Future Falcons welcomed at West


Cranston High School West opened its doors for the annual Future Falcon Open House Jan. 27, welcoming potential incoming students to explore the academic and extracurricular opportunities available through both the school and the Cranston Area Career and Technical Center, or CACTC.

Cranston West is currently home to approximately 1,500 students, 1,100 of whom also attend CACTC to receive career and technical education.

Principal Thomas Barbieri, Superintendent Jeannine Nota-Masse, Assistant Principal John Fontaine, and CACTC Director Zachary Farrell all welcomed those present for the open house, highlighting the unique educational experience available at Cranston West.

Cranston High School East JROTC students provided the honor guard and presented the colors. There were performances by That Falcon Band, the West Choir and a group of drama students.

Current senior Hannah Flynn spoke of her experiences at Cranston West after having attended private school during her elementary years. She encouraged incoming students to get involved in activities early in their high school career.

Cranston West alumna Erika Danella advised prospective students to seek out an older student as a mentor. She also urged the future Falcons to take advantage of the opportunities available to them at the school.

“It’s really what you make of it,” she said. “And be kind to others, because you never know what opportunities you’ll have later.”

James Sweeney graduated from Cranston West in 2014. He spoke of the school’s community as being like family, citing the support he received after the unexpected passing of his father last year.

Assistant Principal John Fontaine spoke as both an alumnus and an administrator at the school.

“The high school experience at Cranston West is the most unique high school experience in the state of Rhode Island,” he said.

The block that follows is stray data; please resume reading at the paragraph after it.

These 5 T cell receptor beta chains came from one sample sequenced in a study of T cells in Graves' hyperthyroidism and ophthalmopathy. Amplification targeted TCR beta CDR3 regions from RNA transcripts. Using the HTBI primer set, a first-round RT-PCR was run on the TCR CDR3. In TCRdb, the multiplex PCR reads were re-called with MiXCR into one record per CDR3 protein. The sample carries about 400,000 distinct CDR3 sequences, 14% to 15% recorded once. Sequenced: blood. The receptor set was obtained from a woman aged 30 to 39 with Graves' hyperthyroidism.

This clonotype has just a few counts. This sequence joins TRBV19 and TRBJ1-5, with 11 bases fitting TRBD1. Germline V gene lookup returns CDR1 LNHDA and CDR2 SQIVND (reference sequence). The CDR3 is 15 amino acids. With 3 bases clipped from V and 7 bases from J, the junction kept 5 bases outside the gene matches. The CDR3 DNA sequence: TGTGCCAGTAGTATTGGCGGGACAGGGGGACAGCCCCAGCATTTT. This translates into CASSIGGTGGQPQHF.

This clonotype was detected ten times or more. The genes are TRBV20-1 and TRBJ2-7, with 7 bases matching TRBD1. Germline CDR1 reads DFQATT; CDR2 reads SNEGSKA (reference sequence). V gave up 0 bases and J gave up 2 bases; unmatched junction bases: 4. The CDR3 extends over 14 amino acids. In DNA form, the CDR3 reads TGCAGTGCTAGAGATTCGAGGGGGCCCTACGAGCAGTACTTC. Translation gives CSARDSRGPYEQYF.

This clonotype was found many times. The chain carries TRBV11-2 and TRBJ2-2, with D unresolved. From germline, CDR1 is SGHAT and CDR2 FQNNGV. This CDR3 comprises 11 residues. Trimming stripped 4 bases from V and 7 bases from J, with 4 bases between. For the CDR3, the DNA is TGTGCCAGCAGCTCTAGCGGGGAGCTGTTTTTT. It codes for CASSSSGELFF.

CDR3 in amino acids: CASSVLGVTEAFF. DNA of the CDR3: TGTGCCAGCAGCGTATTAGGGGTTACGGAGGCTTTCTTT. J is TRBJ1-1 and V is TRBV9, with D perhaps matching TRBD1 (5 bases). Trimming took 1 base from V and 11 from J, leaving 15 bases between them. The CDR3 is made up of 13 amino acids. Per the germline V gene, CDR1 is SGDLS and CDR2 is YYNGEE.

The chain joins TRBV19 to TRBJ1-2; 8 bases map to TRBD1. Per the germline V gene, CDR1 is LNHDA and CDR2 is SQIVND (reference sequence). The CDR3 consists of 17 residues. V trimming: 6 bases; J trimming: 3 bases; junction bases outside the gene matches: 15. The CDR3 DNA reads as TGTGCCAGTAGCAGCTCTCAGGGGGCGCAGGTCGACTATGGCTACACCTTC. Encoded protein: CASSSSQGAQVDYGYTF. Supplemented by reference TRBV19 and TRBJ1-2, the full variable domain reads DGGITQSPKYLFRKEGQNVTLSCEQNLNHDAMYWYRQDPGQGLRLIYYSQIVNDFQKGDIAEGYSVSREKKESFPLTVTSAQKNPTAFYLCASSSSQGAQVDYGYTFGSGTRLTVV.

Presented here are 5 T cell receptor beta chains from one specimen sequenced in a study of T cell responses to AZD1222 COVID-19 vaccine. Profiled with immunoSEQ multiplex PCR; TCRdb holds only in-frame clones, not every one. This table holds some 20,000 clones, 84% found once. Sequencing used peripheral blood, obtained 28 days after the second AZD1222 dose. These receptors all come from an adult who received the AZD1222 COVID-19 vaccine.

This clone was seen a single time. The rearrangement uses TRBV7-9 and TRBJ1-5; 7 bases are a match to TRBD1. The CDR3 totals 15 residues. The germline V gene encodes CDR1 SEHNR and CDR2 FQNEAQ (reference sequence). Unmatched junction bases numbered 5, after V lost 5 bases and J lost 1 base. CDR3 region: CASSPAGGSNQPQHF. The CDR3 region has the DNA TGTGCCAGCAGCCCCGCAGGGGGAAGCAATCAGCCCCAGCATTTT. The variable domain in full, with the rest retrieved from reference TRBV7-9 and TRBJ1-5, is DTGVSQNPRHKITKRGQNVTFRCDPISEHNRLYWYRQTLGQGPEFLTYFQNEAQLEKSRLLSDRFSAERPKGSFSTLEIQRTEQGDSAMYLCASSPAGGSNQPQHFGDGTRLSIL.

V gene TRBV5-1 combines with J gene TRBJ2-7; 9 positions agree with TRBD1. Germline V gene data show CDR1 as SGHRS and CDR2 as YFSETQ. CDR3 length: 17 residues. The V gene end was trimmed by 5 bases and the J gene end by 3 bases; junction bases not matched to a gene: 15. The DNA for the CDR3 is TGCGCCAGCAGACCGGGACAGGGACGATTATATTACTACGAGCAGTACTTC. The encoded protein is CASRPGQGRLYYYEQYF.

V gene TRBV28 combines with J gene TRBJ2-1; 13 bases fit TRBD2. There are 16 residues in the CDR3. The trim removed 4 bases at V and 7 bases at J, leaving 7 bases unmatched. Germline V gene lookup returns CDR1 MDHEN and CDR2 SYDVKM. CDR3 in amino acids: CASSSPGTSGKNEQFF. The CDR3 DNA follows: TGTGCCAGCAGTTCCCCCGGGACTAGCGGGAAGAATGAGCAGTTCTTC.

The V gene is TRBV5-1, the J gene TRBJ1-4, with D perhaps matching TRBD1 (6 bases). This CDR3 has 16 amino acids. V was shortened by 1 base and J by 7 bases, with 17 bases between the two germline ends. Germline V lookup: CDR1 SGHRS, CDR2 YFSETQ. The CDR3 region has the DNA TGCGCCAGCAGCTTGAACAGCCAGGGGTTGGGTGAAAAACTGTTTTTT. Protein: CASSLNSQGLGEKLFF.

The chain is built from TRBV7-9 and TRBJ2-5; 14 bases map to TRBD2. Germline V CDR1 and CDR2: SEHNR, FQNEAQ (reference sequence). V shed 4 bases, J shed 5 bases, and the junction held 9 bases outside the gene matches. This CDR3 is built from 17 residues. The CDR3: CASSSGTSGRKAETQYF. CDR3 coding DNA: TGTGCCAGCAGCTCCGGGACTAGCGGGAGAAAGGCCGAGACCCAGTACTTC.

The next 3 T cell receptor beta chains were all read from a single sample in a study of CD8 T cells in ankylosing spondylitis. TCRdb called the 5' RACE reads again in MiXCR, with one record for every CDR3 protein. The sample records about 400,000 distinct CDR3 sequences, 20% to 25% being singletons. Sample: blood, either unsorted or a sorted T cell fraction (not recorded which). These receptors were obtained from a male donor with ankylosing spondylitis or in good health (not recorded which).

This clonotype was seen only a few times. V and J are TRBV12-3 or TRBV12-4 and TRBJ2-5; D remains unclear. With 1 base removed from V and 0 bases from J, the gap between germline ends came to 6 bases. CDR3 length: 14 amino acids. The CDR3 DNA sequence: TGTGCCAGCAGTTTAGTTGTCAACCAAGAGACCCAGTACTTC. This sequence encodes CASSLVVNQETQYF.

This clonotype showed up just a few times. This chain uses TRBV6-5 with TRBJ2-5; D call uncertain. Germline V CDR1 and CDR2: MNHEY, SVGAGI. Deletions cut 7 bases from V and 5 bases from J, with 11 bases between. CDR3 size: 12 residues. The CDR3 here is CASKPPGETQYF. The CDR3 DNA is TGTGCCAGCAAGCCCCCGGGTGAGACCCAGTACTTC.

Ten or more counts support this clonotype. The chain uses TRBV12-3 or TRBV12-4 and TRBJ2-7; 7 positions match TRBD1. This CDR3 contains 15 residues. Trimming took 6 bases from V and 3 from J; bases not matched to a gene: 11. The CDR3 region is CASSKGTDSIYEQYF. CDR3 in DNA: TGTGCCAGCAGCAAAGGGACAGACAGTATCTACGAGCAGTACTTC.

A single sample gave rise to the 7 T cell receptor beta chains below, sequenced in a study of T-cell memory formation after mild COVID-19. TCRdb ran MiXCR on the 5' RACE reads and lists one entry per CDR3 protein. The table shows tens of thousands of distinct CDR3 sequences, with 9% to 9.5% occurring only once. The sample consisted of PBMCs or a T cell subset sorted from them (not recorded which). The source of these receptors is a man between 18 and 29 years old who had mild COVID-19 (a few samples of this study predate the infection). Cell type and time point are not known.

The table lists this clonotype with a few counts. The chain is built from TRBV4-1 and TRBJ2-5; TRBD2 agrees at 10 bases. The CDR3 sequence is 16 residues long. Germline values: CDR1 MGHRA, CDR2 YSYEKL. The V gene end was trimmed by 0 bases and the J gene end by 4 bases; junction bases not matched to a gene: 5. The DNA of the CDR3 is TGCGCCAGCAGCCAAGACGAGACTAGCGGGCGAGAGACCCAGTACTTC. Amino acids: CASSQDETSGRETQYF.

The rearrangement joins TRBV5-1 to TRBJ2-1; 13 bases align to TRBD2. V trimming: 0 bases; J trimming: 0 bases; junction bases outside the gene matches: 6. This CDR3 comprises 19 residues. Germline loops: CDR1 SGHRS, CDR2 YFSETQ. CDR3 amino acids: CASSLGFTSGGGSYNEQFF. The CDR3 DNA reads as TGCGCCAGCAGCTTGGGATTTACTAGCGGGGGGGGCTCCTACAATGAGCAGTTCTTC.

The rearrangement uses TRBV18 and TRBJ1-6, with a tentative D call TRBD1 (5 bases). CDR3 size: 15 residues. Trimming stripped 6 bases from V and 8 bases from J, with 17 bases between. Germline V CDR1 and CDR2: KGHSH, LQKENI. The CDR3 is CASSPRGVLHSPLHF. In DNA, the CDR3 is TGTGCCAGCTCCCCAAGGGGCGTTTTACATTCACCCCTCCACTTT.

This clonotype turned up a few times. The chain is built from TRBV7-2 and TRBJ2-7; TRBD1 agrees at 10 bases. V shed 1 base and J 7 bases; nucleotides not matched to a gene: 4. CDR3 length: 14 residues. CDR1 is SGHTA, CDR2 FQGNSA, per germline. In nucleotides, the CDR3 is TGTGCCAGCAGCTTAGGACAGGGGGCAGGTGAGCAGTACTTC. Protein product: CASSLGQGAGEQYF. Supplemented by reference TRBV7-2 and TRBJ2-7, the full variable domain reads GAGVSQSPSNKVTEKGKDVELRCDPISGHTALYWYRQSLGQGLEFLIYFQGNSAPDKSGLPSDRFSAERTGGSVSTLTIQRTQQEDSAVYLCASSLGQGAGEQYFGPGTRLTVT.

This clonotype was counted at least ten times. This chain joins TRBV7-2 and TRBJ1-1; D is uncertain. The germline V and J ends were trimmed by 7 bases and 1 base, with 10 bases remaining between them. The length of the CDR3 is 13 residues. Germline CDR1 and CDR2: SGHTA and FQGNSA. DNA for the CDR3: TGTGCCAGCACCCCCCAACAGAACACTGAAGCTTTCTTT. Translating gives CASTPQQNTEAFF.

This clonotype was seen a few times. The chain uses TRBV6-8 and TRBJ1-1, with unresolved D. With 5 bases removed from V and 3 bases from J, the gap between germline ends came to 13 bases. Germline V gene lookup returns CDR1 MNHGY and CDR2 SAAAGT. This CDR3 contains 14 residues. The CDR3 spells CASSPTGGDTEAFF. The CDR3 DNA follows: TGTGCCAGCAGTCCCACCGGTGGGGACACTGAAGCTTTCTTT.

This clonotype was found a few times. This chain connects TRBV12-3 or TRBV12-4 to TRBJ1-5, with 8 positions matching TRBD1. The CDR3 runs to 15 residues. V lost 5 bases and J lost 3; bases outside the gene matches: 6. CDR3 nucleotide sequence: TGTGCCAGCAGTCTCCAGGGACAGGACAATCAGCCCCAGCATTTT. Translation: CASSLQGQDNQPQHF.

Fontaine cited the new block schedule instituted this year, which allows students to take eight classes a year rather than seven. He also noted the opportunities available to pursue career pathways.

“When your parents are looking for ways that your education will stand out among all of the other high school graduates applying to college, this is how,” he said. “You’ll have four to eight classes in addition to the typical high school classes to set yourself apart. It could be an art pathway or world language, or maybe you’re a musician, or you took a career and tech pathways program. We’ve had pathways here at CACTC for 40 years, while some high schools are just popping up with programs now.”

Barbieri said Cranston West was rated as a four-star school in the state’s recent accountability report, with a wide variety of Advanced Placement and college credit classes available to students. For 2019, there are 271 students taking a total of 559 AP courses from among 14 different offerings.

Farrell spoke of the 13 competitive career and technical programs available in the district, 11 of which are housed at CACTC on the Cranston West campus. All were open for tours after the day’s welcoming ceremony.

For more information about Cranston West or about the CACTC application process, visit cpsed.net.


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